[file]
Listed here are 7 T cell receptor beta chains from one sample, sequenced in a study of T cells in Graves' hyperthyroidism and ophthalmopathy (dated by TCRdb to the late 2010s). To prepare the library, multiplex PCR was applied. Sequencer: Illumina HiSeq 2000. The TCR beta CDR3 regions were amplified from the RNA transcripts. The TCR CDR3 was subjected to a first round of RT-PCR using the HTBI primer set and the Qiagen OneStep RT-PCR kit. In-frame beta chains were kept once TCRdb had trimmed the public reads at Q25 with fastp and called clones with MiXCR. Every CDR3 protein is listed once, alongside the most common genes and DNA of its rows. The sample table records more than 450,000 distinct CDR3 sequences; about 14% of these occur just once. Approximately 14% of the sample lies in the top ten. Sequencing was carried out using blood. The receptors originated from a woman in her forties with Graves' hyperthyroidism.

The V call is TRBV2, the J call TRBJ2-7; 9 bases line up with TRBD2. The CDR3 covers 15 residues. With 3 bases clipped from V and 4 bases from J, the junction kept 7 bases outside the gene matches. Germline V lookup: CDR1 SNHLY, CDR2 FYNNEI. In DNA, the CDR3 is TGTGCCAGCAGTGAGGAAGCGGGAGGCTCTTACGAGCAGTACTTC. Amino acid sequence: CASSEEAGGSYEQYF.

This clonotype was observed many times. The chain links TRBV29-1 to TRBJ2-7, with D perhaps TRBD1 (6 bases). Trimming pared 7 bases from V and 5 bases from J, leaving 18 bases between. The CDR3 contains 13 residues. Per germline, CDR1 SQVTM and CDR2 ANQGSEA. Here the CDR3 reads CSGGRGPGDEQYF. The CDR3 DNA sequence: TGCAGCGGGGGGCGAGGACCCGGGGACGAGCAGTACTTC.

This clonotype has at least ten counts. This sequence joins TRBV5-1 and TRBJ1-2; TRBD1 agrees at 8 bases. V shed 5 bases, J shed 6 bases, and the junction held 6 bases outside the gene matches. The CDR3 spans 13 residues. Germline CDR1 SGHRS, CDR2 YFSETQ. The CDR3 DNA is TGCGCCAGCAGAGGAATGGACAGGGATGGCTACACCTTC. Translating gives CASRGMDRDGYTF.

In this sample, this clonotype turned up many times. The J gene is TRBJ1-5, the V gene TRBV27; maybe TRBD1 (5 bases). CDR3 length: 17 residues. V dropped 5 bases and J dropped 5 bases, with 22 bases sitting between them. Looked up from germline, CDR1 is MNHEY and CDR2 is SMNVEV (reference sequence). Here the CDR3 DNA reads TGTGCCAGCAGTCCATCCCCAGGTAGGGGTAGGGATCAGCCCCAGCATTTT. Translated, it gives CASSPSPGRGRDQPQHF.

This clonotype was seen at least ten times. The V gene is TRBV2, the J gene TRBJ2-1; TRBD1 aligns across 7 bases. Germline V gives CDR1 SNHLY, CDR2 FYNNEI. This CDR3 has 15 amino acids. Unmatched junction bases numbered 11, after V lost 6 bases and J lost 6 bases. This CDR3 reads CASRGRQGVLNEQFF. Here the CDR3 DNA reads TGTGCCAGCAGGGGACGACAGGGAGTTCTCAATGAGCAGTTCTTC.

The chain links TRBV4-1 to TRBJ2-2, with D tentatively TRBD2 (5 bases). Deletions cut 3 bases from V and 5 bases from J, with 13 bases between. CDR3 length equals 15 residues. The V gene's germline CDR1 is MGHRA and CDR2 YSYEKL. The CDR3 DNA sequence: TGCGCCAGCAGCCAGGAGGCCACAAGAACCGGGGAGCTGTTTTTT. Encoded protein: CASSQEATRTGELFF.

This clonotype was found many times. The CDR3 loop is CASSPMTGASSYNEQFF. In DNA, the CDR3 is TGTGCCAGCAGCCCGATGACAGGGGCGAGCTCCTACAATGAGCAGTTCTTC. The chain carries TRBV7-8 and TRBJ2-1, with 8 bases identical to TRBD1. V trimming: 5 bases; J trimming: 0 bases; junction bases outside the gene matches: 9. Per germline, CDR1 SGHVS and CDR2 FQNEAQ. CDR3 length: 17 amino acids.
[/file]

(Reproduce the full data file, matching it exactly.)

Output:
Listed here are 7 T cell receptor beta chains from one sample, sequenced in a study of T cells in Graves' hyperthyroidism and ophthalmopathy (dated by TCRdb to the late 2010s). To prepare the library, multiplex PCR was applied. Sequencer: Illumina HiSeq 2000. The TCR beta CDR3 regions were amplified from the RNA transcripts. The TCR CDR3 was subjected to a first round of RT-PCR using the HTBI primer set and the Qiagen OneStep RT-PCR kit. In-frame beta chains were kept once TCRdb had trimmed the public reads at Q25 with fastp and called clones with MiXCR. Every CDR3 protein is listed once, alongside the most common genes and DNA of its rows. The sample table records more than 450,000 distinct CDR3 sequences; about 14% of these occur just once. Approximately 14% of the sample lies in the top ten. Sequencing was carried out using blood. The receptors originated from a woman in her forties with Graves' hyperthyroidism.

The V call is TRBV2, the J call TRBJ2-7; 9 bases line up with TRBD2. The CDR3 covers 15 residues. With 3 bases clipped from V and 4 bases from J, the junction kept 7 bases outside the gene matches. Germline V lookup: CDR1 SNHLY, CDR2 FYNNEI. In DNA, the CDR3 is TGTGCCAGCAGTGAGGAAGCGGGAGGCTCTTACGAGCAGTACTTC. Amino acid sequence: CASSEEAGGSYEQYF.

This clonotype was observed many times. The chain links TRBV29-1 to TRBJ2-7, with D perhaps TRBD1 (6 bases). Trimming pared 7 bases from V and 5 bases from J, leaving 18 bases between. The CDR3 contains 13 residues. Per germline, CDR1 SQVTM and CDR2 ANQGSEA. Here the CDR3 reads CSGGRGPGDEQYF. The CDR3 DNA sequence: TGCAGCGGGGGGCGAGGACCCGGGGACGAGCAGTACTTC.

This clonotype has at least ten counts. This sequence joins TRBV5-1 and TRBJ1-2; TRBD1 agrees at 8 bases. V shed 5 bases, J shed 6 bases, and the junction held 6 bases outside the gene matches. The CDR3 spans 13 residues. Germline CDR1 SGHRS, CDR2 YFSETQ. The CDR3 DNA is TGCGCCAGCAGAGGAATGGACAGGGATGGCTACACCTTC. Translating gives CASRGMDRDGYTF.

In this sample, this clonotype turned up many times. The J gene is TRBJ1-5, the V gene TRBV27; maybe TRBD1 (5 bases). CDR3 length: 17 residues. V dropped 5 bases and J dropped 5 bases, with 22 bases sitting between them. Looked up from germline, CDR1 is MNHEY and CDR2 is SMNVEV (reference sequence). Here the CDR3 DNA reads TGTGCCAGCAGTCCATCCCCAGGTAGGGGTAGGGATCAGCCCCAGCATTTT. Translated, it gives CASSPSPGRGRDQPQHF.

This clonotype was seen at least ten times. The V gene is TRBV2, the J gene TRBJ2-1; TRBD1 aligns across 7 bases. Germline V gives CDR1 SNHLY, CDR2 FYNNEI. This CDR3 has 15 amino acids. Unmatched junction bases numbered 11, after V lost 6 bases and J lost 6 bases. This CDR3 reads CASRGRQGVLNEQFF. Here the CDR3 DNA reads TGTGCCAGCAGGGGACGACAGGGAGTTCTCAATGAGCAGTTCTTC.

The chain links TRBV4-1 to TRBJ2-2, with D tentatively TRBD2 (5 bases). Deletions cut 3 bases from V and 5 bases from J, with 13 bases between. CDR3 length equals 15 residues. The V gene's germline CDR1 is MGHRA and CDR2 YSYEKL. The CDR3 DNA sequence: TGCGCCAGCAGCCAGGAGGCCACAAGAACCGGGGAGCTGTTTTTT. Encoded protein: CASSQEATRTGELFF.

This clonotype was found many times. The CDR3 loop is CASSPMTGASSYNEQFF. In DNA, the CDR3 is TGTGCCAGCAGCCCGATGACAGGGGCGAGCTCCTACAATGAGCAGTTCTTC. The chain carries TRBV7-8 and TRBJ2-1, with 8 bases identical to TRBD1. V trimming: 5 bases; J trimming: 0 bases; junction bases outside the gene matches: 9. Per germline, CDR1 SGHVS and CDR2 FQNEAQ. CDR3 length: 17 amino acids.